The fallibility of feelings

by Emrys Westacott

A recent article by Jane Mayer in The New Yorker, “The Case of Al Franken,”[1]should disturb anyone who places a high value on fairness and rationality. Franken, who first became famous as a comedian, was elected to the US senate from Minnesota in 2008 and soon became a leading and effective advocate of liberal causes. But he resigned from the senate in January, 2018 after being accused of sexual misconduct during his time as a comic actor and writer.

Franken was effectively forced to resign by his fellow Democrats in the senate. At the time, the Me Too movement had recently surged, and feminists everywhere had vociferously criticized Donald Trump’s blatant sexism as well as the revealed sexual misconduct of well-known men like Harvey Weinstein, Charlie Rose, and Louis C.K.. Franken’s colleagues, several of whom expressed profound regret over his resignation afterwards, appear to have believed that if they even acceded to his immediate request for a hearing before a Senate Ethics Committee, they would be open to charges of inconsistency and hypocrisy.

As Mayer’s article makes clear, Franken was largely stitched up by some of his enemies in the right-wing media. A proper hearing would have revealed, for instance, that:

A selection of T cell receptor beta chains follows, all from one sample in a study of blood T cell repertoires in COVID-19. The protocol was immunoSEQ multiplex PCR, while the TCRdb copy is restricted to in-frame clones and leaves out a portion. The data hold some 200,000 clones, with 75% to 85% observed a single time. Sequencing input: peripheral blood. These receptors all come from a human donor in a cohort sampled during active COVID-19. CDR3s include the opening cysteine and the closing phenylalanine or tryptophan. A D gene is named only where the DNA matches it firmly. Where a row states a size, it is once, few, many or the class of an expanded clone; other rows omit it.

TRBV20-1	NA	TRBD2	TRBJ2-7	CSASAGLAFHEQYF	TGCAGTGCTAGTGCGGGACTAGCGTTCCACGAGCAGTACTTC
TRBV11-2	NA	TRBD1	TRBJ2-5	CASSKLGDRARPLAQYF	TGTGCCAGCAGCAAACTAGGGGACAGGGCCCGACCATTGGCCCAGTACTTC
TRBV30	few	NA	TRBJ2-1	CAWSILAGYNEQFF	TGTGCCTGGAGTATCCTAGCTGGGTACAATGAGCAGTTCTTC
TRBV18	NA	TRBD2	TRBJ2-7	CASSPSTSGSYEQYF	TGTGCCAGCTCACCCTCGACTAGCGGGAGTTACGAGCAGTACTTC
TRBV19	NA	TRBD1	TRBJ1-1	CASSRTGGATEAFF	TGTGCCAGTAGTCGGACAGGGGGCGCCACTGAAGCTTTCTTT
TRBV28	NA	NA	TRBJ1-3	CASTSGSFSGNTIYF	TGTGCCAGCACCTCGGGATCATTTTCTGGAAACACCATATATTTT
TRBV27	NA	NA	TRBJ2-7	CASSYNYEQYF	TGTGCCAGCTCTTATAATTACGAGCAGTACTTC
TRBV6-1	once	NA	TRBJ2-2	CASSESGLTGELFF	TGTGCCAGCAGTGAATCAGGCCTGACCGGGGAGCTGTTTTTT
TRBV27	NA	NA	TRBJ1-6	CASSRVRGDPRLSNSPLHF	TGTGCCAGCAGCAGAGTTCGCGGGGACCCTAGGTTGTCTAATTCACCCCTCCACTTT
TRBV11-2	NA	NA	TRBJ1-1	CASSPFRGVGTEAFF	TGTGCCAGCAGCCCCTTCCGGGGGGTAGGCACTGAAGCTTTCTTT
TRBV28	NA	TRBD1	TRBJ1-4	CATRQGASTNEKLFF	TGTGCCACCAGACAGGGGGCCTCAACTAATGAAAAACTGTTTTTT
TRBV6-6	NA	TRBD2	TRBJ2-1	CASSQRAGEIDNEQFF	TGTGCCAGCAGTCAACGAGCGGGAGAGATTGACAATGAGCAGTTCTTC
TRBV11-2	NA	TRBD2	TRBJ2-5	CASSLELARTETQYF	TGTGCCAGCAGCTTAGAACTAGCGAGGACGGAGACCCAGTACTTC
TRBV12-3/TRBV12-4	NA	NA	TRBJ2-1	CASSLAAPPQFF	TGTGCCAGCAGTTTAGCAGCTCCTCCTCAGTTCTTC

• His main accuser, Leeann Tweeden, was a close friend of the extreme right-wing talk show host Sean Hannity.
  • Many of her claims were demonstrably false (e.g. that he wrote a kissing scene especially so that he could kiss her; and that after he had kissed her once in that skit, she never let him near her again)
  • The release of Tweeden’s accusation was carefully plotted, with no attempt to fact check any of her claims or discuss them with Franken.
  • Alleged accusations by other women were either not corroborated or were extraordinarily thin (e.g. one woman said she once thought that Franken was planning to kiss her, and that made her feel “uneasy.”

The rush to judgement, the denial of any sort of due process, and the willingness to place perceived short-term political concerns ahead of principles of justice are all deeply disappointing in this case. But to my mind, the most disturbing item in Mayer’s article is a statement made by New York senator Kirsten Gillibrand, a friend of Franken who, nevertheless, called for his resignation. Referring to Franken’s accusers, Gillibrand said, “the women who came forward felt it was sexual harassment. So it was.”

Gillibrand is a hard-working and highly respected senator who has become increasingly sympathetic to liberal causes, particularly issues that affect the wellbeing of women. She especially deserves credit for her willingness to take on problems such as sexual assault in the military. But the statement of hers just cited is obvious nonsense. Moreover, it expresses a form of thinking that can only, in the end discredit the causes it is intended to support.